ICD-10 Diagnosis Code L50.2

Urticaria due to cold and heat

Diagnosis Code L50.2

ICD-10: L50.2
Short Description: Urticaria due to cold and heat
Long Description: Urticaria due to cold and heat
This is the 2018 version of the ICD-10-CM diagnosis code L50.2

Valid for Submission
The code L50.2 is valid for submission for HIPAA-covered transactions.

Replaced Code Additional informationCallout TooltipReplaced Code
The National Center for Health Statistics (NCHS) has published an update to the ICD-10-CM diagnosis codes which became effective October 1, 2017. This codes was replaced for the FY 2018 (October 1, 2017-September 30, 2018).

This code was replaced in the 2018 ICD-10 code set with the code(s) listed below.
  • M04.2 - Cryopyrin-associated periodic syndromes

Code Classification
  • Diseases of the skin and subcutaneous tissue (L00–L99)
    • Urticaria and erythema (L49-L54)
      • Urticaria (L50)

Information for Medical Professionals

Diagnostic Related Groups
The diagnosis code L50.2 is grouped in the following Diagnostic Related Group(s) (MS-DRG V35.0)


Convert to ICD-9 Additional informationCallout TooltipGeneral Equivalence Map
The ICD-10 and ICD-9 GEMs are used to facilitate linking between the diagnosis codes in ICD-9-CM and the new ICD-10-CM code set. The GEMs are the raw material from which providers, health information vendors and payers can derive specific applied mappings to meet their needs.
  • 708.2 - Urticaria from cold/heat

  • Cold reflex urticaria
  • Cold urticaria with agglutinins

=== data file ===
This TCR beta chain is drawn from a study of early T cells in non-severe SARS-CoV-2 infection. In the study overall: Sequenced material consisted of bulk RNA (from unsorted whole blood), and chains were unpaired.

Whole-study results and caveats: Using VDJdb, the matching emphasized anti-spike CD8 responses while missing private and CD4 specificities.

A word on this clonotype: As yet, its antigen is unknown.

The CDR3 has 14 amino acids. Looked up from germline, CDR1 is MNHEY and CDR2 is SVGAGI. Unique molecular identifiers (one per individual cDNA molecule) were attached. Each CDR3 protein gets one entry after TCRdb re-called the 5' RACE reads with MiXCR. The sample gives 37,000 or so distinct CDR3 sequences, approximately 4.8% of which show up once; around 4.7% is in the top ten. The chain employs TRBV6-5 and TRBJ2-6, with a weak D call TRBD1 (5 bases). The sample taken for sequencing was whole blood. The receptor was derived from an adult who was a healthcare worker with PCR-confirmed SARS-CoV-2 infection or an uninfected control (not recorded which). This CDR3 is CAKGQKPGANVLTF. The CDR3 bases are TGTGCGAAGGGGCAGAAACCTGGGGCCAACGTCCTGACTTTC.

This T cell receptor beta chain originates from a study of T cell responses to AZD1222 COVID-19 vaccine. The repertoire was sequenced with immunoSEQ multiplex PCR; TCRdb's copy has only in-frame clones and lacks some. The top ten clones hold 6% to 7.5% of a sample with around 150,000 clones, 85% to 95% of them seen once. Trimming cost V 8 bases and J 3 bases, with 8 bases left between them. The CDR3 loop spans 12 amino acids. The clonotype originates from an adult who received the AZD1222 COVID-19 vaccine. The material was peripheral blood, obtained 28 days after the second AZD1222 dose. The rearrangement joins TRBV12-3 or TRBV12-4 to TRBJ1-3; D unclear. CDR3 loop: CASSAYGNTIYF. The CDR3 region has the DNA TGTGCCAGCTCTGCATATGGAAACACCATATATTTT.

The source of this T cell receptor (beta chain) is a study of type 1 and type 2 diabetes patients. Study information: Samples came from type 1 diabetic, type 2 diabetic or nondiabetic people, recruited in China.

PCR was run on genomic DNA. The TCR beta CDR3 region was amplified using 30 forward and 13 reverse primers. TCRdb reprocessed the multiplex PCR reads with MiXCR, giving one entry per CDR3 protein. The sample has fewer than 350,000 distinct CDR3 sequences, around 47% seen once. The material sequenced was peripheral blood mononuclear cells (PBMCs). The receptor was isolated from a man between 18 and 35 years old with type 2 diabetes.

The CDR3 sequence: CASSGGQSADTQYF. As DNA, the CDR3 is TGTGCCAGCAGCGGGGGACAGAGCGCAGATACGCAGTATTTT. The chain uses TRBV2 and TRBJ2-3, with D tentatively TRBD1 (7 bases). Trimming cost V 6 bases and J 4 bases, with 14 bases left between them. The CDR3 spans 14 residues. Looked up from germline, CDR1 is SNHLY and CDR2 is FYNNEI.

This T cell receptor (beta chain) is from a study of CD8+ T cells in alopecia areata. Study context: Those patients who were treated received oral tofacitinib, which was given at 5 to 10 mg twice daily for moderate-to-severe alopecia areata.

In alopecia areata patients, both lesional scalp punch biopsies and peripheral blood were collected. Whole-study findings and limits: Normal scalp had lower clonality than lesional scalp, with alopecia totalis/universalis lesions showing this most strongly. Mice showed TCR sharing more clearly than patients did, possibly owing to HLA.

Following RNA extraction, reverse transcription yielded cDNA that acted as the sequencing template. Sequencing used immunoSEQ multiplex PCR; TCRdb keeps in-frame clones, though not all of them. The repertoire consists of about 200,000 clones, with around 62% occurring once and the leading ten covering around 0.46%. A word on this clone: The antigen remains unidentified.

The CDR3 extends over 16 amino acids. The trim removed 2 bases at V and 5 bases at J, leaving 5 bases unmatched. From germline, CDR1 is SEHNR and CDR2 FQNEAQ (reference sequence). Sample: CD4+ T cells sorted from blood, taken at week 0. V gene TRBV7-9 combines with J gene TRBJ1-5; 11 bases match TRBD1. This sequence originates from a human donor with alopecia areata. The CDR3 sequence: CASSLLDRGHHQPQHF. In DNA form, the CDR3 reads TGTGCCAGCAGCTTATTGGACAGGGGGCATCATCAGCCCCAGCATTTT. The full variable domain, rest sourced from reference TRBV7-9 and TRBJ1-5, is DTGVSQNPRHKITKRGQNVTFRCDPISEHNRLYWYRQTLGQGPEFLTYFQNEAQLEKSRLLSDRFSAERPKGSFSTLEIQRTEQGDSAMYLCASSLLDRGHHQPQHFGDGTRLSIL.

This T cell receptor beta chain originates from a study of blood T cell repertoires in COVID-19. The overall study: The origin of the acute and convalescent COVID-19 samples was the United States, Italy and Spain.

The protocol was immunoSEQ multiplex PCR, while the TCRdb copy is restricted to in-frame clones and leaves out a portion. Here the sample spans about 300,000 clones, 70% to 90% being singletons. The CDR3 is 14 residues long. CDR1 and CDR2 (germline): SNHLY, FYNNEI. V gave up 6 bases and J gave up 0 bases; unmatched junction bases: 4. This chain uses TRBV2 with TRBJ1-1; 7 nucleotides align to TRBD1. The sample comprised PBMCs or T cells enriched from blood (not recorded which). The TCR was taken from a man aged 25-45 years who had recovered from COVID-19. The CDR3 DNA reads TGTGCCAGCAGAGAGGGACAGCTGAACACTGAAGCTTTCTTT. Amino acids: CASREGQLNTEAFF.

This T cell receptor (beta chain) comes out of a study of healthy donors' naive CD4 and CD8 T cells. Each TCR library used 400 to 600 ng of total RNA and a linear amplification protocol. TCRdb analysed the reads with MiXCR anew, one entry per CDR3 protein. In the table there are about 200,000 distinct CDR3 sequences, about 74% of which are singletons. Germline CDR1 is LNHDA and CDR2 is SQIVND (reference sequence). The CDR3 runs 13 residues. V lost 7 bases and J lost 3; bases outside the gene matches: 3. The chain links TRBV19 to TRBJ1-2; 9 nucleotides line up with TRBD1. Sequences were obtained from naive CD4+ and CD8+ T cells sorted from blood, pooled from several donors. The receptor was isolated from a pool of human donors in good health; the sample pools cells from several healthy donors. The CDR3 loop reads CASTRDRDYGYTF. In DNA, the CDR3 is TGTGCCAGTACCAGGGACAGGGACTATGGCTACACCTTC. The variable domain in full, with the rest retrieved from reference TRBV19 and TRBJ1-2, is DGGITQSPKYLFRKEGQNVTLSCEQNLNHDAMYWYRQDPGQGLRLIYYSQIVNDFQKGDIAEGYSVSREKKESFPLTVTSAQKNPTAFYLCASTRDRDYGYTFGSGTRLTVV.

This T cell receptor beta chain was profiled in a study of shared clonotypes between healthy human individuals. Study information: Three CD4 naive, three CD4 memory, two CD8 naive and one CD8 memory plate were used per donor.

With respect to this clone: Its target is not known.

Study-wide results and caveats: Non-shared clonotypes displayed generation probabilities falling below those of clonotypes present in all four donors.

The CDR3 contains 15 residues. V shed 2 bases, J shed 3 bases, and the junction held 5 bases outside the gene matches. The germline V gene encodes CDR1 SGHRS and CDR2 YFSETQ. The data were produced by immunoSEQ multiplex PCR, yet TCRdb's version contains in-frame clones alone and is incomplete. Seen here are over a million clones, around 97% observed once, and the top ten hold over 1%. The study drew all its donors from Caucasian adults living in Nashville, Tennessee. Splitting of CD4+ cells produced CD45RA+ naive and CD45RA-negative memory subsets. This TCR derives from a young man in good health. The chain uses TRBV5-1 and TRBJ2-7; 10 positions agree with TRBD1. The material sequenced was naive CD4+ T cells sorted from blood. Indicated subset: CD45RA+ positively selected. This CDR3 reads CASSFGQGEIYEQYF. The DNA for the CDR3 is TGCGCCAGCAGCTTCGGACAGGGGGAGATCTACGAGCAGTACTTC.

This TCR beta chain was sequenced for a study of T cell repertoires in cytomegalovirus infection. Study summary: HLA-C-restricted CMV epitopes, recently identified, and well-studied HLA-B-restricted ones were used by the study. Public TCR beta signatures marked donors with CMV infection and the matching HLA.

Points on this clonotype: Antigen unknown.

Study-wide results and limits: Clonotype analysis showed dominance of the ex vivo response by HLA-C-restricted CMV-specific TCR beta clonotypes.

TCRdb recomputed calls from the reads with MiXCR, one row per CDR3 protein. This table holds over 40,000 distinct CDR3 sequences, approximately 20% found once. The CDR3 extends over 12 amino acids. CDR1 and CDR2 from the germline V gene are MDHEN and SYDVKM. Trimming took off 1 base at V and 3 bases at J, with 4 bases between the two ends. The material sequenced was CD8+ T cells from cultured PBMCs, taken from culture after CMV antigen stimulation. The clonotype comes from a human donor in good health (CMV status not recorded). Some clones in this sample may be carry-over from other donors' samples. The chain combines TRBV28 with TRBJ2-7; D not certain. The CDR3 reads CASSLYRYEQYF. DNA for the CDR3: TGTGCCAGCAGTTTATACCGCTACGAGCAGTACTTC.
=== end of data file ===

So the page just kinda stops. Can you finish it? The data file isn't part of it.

• Cold urticaria with cryoglobulins
  • Delayed cold sensitivity
  • Heat-induced dermatosis
  • Idiopathic cold urticaria
  • Idiopathic urticaria
  • Reflex urticaria
  • Urticaria caused by cold
  • Urticaria caused by cold and heat
  • Urticaria caused by heat

Index of Diseases and Injuries
References found for the code L50.2 in the Index of Diseases and Injuries:

Information for Patients


Also called: Urticaria

Hives are red and sometimes itchy bumps on your skin. An allergic reaction to a drug or food usually causes them. Allergic reactions cause your body to release chemicals that can make your skin swell up in hives. People who have other allergies are more likely to get hives than other people. Other causes include infections and stress.

Hives are very common. They usually go away on their own, but if you have a serious case, you might need medicine or a shot. In rare cases, hives can cause a dangerous swelling in your airways, making it hard to breathe - which is a medical emergency.

  • Angioedema (Medical Encyclopedia)
  • Hives (Medical Encyclopedia)

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